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In Italy, if you are renting a car and want to drive automatic you are going to pay a lot more.

Andy Clark/The Globe and Mail

Like many folks who know how to use a dial telephone, I grew up driving stick. I learned to drive on a standard transmission Volvo and then a standard transmission VW Rabbit. Though I did take my driving exam in an automatic provided by the school (just to make it easier), I spent the first 20 years of my driving life shifting gears manually. In the 1980s, automatic transmissions were not as ubiquitous as they have now become.

I gave in to the trend at the turn of the century. That’s when I inherited a Dodge Spirit (automatic) and subsequently bought a series of minivans (automatic). I discovered automatic transmission’s sluggish charm, its effortless appeal – press gas to go, press brake to stop. No more skill required to start on a hill. Automatic transmission is so simple you could train a donkey to do it (most intelligent dogs would find it too boring). Driving automatic is a fitting metaphor for modern life: it’s a simple, joyless exercise that anyone can do and nobody really enjoys.

Oh yeah, life goes on, long after the thrill of driving has gone.

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An opportunity to reconnect to my roots presented itself when I decided to rent a car and do some driving in Italy. People still drive stick in Italy. If you are renting a car and want to drive automatic you are going to pay a lot more. So, I booked myself a standard transmission Ford Focus.

My next move was contacting Carlos Tomas, the owner of Shifters. Founded in 1987, Shifters was the first driving school in Canada devoted exclusively to learning how to drive manual transmission. Tomas, 63, has worked as a driving instructor most of his adult life. He’s the stick shift guru. His clients run the gamut from folks who are about to buy sports cars and people who will be driving standard while on vacation to those who need the qualification for employment. He says the quickest studies are musicians – specifically drummers (“They have the rhythm”) and pianists (“If they play a piano with three pedals”). It normally takes someone with no experience around five 90-minute lessons to get to the point where they’re ready to hit the road.

Carlos Tomas, owner of Shifters, a driving school devoted exclusively to learning how to drive manual transmission.

Andy Clark/The Globe and Mail

We begin the lesson with a rental car ritual. Carlos explains that before turning on the ignition, it’s best to get the mirrors and seat position right, locate the emergency brake, and then check the gears. Try shifting them. Then close your eyes and run them. “You don’t want to be second-guessing yourself at 50 km/h. Wondering, ‘Am I in third or fifth?’ ”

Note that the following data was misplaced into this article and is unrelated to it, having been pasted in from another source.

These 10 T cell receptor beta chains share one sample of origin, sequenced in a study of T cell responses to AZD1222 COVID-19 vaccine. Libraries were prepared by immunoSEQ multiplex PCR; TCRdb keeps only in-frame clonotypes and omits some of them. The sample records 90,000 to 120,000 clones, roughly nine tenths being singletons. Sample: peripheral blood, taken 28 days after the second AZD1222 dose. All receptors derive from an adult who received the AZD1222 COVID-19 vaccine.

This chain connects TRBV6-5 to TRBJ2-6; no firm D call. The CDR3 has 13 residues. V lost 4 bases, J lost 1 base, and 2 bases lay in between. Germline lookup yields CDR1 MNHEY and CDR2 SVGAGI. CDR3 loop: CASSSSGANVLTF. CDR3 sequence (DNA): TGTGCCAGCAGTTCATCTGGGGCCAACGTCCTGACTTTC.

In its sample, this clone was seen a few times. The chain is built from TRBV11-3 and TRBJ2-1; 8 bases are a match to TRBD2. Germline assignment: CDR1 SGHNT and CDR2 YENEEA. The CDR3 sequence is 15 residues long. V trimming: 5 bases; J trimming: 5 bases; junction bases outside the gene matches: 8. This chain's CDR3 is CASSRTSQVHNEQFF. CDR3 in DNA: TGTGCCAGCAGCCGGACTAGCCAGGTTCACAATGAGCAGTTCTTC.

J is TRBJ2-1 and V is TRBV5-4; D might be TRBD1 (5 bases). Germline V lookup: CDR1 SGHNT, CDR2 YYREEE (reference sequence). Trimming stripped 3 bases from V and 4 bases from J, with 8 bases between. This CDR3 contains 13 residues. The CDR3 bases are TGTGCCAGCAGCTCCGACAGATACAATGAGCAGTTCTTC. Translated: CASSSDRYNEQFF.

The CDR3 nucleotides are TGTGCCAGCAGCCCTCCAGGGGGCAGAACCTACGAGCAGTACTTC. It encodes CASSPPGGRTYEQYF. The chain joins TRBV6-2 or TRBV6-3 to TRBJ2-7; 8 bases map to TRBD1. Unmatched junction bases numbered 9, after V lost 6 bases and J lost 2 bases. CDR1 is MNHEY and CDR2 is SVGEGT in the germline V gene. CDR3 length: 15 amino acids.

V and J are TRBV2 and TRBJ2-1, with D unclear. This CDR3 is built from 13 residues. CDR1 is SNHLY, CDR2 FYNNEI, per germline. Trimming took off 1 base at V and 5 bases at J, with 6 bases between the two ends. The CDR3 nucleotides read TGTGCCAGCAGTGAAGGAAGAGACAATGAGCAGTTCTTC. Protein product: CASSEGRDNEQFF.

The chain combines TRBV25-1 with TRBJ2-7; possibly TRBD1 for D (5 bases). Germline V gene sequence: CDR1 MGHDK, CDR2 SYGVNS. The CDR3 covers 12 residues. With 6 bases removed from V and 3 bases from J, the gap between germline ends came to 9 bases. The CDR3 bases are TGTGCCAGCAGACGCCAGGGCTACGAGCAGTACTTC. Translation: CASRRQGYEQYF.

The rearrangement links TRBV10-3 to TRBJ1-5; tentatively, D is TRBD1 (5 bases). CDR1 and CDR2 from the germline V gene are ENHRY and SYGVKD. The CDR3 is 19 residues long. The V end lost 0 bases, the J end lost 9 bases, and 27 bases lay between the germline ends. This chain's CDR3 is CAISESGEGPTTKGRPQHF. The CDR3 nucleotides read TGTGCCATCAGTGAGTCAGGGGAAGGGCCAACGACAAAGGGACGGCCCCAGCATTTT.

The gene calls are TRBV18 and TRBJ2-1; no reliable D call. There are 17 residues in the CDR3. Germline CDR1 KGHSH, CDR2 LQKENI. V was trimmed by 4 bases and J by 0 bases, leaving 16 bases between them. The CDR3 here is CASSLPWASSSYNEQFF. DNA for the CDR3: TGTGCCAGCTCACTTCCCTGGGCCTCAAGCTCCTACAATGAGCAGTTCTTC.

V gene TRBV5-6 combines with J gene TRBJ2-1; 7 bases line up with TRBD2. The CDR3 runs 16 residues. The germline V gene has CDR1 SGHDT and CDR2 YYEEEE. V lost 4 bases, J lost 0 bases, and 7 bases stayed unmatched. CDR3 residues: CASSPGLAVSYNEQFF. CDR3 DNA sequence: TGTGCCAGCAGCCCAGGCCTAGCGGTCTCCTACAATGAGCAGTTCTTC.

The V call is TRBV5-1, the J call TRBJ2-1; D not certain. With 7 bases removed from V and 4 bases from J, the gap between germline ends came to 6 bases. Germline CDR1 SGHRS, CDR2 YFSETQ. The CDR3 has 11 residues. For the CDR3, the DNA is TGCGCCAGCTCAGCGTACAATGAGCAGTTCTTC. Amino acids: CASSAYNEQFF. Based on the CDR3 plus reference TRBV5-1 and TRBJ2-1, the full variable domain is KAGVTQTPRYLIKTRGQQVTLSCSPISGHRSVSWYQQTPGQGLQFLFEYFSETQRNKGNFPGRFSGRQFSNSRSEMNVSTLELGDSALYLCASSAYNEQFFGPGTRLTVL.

When we’re on the road, the pleasure that comes from driving standard all comes back. All I can think is: “Oh, yeah this is what driving is like.” It’s like a sleepwalker suddenly waking up. But so do a few bad habits. Perhaps the most glaring is a tendency to ride the clutch when accelerating. It’s a hangover from driving automatic. “You have to keep in mind that it is the clutch that puts the car in gear and that is what propels it forward,” he says. “It’s not the gas. However, you need to rev the engine before releasing the clutch to the friction point to ensure there is sufficient torque for the job, otherwise the engine will lug or stall as soon as the clutch begins to bite. He reminds me that once the clutch is fully engaged (pedal released), then the right foot controls speed – “but below 6 km/h (in many vehicles) the left foot is in charge.”

Carlos then gets me on a slight hill and we practice coming out of a dead stop on an incline. We find the sweet spot between the gas and the clutch and practise rolling forward as I release the emergency brake. Then we practise using the clutch to inch forward ever so slowly, the way one would in slow traffic or if inching forward to check to see if the way is clear.

When it’s all over, I get a passing grade. “You’ll do well over there,” he says. I hope he’s right.

Carlos’s Tips for Driving Stick on Vacation

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1. Be prepared to rev the engine higher.

Many European rentals have very small engines and in order to handle the extra loads, passengers and luggage, you may need to rev these engines much higher than you’re used to in order to avoid stalling during slower manoeuvres, such as parking, as well as when launching. If you want the acceleration to resemble anywhere near what we’re accustomed to in North America, be prepared to rev up before shifting gears, especially on steep grades.

2. Use the handbrake to avoid roll-back.

If you’ve become accustomed to letting your vehicle roll back upon starting on a grade, don’t be surprised if your 1.2-litre powered rental stalls when you try this abroad. Rolling back puts a tremendous amount of load and stress on the drivetrain and small engines simply can’t take it. Hold your vehicle in place with the parking brake while you reach for your gas and clutch pedal settings to launch. Both you and your passengers will breathe easier and so will anyone behind you at a stop.

3. Return the car intact, without the smell of a burnt clutch.

Parking spaces are scarce, often on steep grades, and always feel as if they’re smaller than the car. Practice and develop your clutch control skills to the point that enable you to move ultra-slowly, backwards, up a steep hill, into the glove.

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